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walter tore's spontobeat - Live at Alpine Hall
walter tore's spontobeat - Live at Alpine Hall
This was recorded 6/21/03, at a outdoor benifit concert in the heart of the Sonoma County wine country. This gig was following my grease fire ( check the song) in my BBQ smoker. I was up at 1am checking the BBQ, and at 4am a pilot error caused a spectacular grease fire that ruined the 14 racks of ribs I was smoking for the benifit party that these tunes were recorded at. So, at 6am that same morning I go and buy 14 more racks of ribs and BBQ them all morning at Alpine Hall (gig site). At noon I was done BBQ'ing, and then set up and played two, one hour sets that you are now hearing. I was up a total of 30 hours at the time of this recording. Needless to say I was on a natural high of BBQ smoke, no sleep, and excitement. My voice wasn't in very good form (BBQ smoke), but all things considered I think it came out ok. This was my first time recording with my Sharp MD-7 minidisc recorder. Next time I am going to put the mic closer tho the PA speaker and get the vocals more on top. Thank God for summer vacation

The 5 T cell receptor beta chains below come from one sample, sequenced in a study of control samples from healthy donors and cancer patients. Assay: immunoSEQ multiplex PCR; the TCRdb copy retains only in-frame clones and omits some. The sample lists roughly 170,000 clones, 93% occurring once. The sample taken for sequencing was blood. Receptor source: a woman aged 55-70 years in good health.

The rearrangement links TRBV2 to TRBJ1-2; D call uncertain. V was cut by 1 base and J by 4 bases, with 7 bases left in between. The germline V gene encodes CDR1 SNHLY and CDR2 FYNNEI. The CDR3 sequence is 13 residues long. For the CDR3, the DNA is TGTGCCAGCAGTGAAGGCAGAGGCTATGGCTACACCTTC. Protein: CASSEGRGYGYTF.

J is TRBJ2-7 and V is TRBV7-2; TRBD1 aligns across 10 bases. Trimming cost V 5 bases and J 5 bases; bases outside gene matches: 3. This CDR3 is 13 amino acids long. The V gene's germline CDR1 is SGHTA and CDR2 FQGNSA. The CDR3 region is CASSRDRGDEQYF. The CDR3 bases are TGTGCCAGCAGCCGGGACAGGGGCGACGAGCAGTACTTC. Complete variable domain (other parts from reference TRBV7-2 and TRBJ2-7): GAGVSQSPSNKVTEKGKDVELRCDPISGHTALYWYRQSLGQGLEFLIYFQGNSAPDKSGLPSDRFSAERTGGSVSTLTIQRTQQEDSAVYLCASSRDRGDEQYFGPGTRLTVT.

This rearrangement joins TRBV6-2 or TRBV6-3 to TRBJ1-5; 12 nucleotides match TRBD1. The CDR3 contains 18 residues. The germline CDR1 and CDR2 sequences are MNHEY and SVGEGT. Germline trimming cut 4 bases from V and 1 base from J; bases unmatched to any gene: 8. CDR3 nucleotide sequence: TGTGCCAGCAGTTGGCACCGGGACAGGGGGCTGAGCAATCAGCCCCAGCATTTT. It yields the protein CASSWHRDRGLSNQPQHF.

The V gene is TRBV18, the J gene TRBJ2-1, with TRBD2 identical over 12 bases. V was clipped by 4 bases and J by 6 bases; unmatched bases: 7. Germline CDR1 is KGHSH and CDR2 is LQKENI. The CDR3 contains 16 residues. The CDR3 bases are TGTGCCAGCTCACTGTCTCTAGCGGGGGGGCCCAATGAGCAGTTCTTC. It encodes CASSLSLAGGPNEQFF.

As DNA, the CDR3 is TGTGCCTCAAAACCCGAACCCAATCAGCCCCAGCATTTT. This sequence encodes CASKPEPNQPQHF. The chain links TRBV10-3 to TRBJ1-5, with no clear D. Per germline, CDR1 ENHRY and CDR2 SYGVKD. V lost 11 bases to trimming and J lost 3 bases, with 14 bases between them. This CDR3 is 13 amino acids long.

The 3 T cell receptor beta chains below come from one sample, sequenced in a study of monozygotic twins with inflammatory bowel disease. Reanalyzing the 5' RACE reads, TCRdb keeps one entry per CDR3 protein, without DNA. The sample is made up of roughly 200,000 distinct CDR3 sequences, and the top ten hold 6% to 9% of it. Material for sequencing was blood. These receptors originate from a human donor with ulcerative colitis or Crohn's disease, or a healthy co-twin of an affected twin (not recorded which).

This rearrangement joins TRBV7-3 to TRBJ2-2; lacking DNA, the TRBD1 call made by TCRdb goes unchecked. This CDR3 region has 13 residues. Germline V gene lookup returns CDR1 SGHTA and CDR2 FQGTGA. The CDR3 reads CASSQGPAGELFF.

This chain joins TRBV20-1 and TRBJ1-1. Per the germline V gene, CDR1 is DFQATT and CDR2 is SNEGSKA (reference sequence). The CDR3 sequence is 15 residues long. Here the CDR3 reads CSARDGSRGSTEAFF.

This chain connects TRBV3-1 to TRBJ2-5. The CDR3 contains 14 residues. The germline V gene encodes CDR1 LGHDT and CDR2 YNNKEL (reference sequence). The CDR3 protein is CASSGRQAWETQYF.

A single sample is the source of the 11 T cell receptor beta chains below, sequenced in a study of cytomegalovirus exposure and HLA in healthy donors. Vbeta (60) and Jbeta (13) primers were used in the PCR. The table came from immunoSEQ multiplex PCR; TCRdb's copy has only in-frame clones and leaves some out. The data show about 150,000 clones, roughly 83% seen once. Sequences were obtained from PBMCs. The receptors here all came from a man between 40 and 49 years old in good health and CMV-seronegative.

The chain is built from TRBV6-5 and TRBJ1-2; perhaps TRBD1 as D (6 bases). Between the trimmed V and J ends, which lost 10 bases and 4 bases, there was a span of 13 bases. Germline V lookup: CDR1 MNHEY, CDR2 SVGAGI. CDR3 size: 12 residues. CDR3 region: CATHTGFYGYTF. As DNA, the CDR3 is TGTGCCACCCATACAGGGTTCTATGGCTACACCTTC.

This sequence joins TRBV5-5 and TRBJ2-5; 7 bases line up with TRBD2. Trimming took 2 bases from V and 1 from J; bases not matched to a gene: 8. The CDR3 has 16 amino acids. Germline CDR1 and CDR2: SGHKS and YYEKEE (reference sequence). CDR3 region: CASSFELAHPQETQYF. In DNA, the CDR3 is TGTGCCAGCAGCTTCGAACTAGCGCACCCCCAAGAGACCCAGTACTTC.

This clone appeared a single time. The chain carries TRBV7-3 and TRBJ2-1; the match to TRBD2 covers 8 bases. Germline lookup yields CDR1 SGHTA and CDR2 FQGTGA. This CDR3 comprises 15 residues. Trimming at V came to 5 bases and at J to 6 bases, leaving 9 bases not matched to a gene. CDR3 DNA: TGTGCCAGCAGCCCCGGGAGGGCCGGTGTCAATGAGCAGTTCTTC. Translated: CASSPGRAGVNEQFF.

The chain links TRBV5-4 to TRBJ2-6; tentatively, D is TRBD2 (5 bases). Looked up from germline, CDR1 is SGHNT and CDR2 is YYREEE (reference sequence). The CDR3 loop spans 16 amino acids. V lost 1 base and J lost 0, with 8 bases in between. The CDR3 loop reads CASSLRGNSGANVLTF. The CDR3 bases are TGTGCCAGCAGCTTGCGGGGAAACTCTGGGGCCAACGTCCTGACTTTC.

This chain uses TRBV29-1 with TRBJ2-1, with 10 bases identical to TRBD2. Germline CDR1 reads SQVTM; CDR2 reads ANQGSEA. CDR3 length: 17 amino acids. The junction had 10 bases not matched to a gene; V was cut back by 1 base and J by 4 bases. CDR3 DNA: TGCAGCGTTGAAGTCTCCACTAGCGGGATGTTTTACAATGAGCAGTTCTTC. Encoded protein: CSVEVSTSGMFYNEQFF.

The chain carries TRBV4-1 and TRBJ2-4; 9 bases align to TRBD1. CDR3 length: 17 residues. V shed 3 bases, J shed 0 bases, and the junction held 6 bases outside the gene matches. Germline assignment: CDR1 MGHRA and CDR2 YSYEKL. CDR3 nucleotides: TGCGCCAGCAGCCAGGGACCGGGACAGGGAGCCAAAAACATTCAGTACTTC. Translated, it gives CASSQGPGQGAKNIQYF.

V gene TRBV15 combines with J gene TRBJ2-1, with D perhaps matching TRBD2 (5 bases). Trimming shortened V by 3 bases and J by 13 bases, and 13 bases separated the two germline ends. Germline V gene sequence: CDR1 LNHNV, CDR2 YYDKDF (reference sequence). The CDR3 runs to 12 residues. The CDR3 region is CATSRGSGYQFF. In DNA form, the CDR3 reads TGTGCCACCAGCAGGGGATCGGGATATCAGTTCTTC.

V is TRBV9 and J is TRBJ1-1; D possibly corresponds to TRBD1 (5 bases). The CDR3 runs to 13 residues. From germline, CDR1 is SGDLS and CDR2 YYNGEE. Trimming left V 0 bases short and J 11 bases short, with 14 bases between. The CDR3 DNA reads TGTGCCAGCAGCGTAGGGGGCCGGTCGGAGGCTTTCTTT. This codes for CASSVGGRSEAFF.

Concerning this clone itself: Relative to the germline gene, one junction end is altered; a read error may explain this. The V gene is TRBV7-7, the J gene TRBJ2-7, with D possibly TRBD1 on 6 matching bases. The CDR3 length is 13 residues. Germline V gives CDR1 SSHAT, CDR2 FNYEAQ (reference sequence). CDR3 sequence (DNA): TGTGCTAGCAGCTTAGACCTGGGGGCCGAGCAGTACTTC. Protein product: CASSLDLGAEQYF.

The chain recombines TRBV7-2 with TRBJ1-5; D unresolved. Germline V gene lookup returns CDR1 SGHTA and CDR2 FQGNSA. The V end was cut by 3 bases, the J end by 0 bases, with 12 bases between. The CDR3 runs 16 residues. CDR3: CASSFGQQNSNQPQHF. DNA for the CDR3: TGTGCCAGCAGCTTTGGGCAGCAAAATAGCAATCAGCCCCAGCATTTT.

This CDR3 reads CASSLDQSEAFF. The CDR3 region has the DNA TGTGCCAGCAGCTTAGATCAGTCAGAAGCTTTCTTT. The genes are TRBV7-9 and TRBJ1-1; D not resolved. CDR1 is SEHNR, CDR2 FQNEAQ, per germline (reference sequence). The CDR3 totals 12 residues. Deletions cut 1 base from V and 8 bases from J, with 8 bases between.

P.S.: For those of you tht don't know it, I make up all of these songs as I go along, and record them with a sharp MD-7 mini disc and core sounds stereo mic.

The technique used to record all cds:

21st Century Field Recordings - All of Walter's music is recorded in the early 20th century field recording tradition. Adventurous men would pack their simple recording equipment in the back of their cars, drive into the deep south, to locate and record, in their homes, the musicians of that area. This is how most of the country came to learn about blues, folk, country, and Cajun music. These visionary men paved the way for the slick studio recordings we now take for granted.

Walter sticks to this recording concept by using only a mini disc recorder and a stereo microphone to record all his band and solo cds. Once they are recorded they are formatted to cd quality, and may get a slight touch of reverb, echo, and compression. It only takes about 2 minutes of production time to transform a mini disc recording to a finished cd.

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